Sunday, September 19, 2010

"United States of Inequality".. continued

That dude over at Slate keeps cranking these articles out, and I just keep reading them. He has 10 articles out in this series (United States of Inequality) so far, and frankly I hope it is complete, because each of these articles are monsters... but I can't stop reading them. They have an obvious political slant that is contrary to my own, which, for some self-torturing reason is why I can't stop reading.

In the 7th article, he hit upon what I wanted to know... "Income inequality did increase through the aughts (2000-10), but that was because incomes soared at the tippy top of the income-distribution scale. It didn't increase because less-skilled workers got squeezed—or rather, it didn't increase because less-skilled workers got squeezed any more than they did during the previous two decades. At the very bottom, incomes actually edged up slightly."

Shoot, if the poor are not getting poorer, it seems to me that it is more an academic curiosity than an actual problem. Of course, it is always worthwhile to strive for greater wealth for all, and seek to institute policies to encourage this.

I still want to know what happens to the incomes during the "Great Compression" and other times of greater income equality. If the times of income equality coincide with overall increased incomes, then I am all for it... but if those times only show less wealth for the upper tiers, then I think striving for them is a waste of time. We have been studying the time of inequality, but I think a look at the times of equality would be equally useful. Pushing the high end down for equality's sake is a poor and dishonest replacement for pushing the lower incomes up for equality's sake... which is a much more difficult task.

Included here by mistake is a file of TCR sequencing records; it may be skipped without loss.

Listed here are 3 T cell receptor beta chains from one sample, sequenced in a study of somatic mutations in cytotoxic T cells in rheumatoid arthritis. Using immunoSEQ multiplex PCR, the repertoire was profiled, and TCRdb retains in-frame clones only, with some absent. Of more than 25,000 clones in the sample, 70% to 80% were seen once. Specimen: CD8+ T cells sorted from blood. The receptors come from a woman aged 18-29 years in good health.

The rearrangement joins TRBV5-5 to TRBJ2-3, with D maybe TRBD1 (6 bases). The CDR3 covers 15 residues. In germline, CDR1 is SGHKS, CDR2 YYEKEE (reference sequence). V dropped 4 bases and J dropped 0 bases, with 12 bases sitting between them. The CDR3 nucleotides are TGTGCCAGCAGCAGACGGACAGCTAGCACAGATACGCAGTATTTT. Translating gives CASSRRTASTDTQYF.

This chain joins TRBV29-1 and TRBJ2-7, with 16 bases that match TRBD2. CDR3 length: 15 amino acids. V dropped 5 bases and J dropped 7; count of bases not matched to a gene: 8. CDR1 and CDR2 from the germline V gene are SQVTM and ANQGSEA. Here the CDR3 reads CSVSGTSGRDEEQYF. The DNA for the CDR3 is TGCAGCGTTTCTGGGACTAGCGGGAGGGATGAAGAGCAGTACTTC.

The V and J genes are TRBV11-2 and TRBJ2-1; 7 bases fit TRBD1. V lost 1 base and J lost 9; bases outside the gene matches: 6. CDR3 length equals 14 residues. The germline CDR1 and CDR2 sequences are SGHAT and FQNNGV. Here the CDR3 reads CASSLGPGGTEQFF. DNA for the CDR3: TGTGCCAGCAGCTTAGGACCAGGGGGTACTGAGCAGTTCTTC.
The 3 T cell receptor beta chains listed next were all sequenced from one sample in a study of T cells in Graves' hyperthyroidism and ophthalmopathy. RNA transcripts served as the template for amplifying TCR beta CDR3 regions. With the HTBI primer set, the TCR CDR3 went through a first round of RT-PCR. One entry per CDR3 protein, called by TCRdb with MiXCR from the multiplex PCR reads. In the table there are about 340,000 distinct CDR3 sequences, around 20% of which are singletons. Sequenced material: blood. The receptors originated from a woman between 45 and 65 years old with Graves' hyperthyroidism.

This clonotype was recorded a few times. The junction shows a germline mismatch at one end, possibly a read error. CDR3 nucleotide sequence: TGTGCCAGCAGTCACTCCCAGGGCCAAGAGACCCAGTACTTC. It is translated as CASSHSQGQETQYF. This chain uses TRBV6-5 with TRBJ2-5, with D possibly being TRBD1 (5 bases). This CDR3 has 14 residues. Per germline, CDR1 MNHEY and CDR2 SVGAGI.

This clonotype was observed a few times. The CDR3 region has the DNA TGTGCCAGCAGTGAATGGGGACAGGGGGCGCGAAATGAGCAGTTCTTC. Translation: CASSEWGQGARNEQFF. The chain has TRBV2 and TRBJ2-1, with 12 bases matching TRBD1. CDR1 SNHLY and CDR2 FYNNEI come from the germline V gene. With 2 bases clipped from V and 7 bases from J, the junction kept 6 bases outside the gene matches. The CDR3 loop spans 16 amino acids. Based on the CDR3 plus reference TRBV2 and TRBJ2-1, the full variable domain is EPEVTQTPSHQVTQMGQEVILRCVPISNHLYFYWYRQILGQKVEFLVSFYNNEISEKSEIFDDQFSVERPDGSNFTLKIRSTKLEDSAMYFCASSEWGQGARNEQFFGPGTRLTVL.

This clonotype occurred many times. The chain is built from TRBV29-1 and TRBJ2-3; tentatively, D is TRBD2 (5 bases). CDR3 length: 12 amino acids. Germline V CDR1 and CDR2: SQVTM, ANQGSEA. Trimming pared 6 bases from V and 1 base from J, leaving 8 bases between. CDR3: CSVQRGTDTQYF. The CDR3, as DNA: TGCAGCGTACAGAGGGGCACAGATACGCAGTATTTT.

The 9th article has a statement at the end that will be the fuel for a future blog post..."In a broad sense, then, we all created the Great Divergence, because in a democracy, the government is us."

I could not agree less with this statement. There are so many wrongs in this statement that are so common that it needs to be addressed. I have seen this statement circulated a lot lately the last couple of months....Firstly, we are not a freaking democracy!!! We are a representative republic. It is so important that we all understand the difference... and the government is not us, especially when they vote for crap that a large majority of the people disapprove of!! Did you send $800,000 to teach Africans how to wash their genitals? I know I didn't!! That was the government, not me. I did not vote for that. There is a difference!!


Pol 242

Also, I found a syllabus online for a political science course that looks really interesting. I do not know how I happened upon it, but most of the the readings and videos are available online, so I am following this course from home, minus the exams. So far it is pretty fun and interesting. Just finished week one...

9/2: What is science? What is political science?
READING: Bearak, “Why People Still Starve,” New York Times Magazine.
READING: Haber, North, and Weingast. 2002. “The Poverty Trap.”

FILM: “The Mind’s Big Bang

I do not really know why the video is included in the curriculum and seems a bit unrelated, but is very good. It is very much like a NOVA episode, if you like crap like that... which we do. I found out last night that the syllabus is from Hope College, which is not all that far away. I thought that kinda funny! If it is particularly good, maybe I can drive over and meet the professor.Also, found a very interesting BBC documentary in the YouTube sidebar while watching "The Mind's Big Bang", it is called "Dangerous Knowledge". It is about four genius mathematicians that drove themselves insane. (Should be very uplifting) So far it's pretty sweet, I am learning about Georg Cantor and his search for Infinity.

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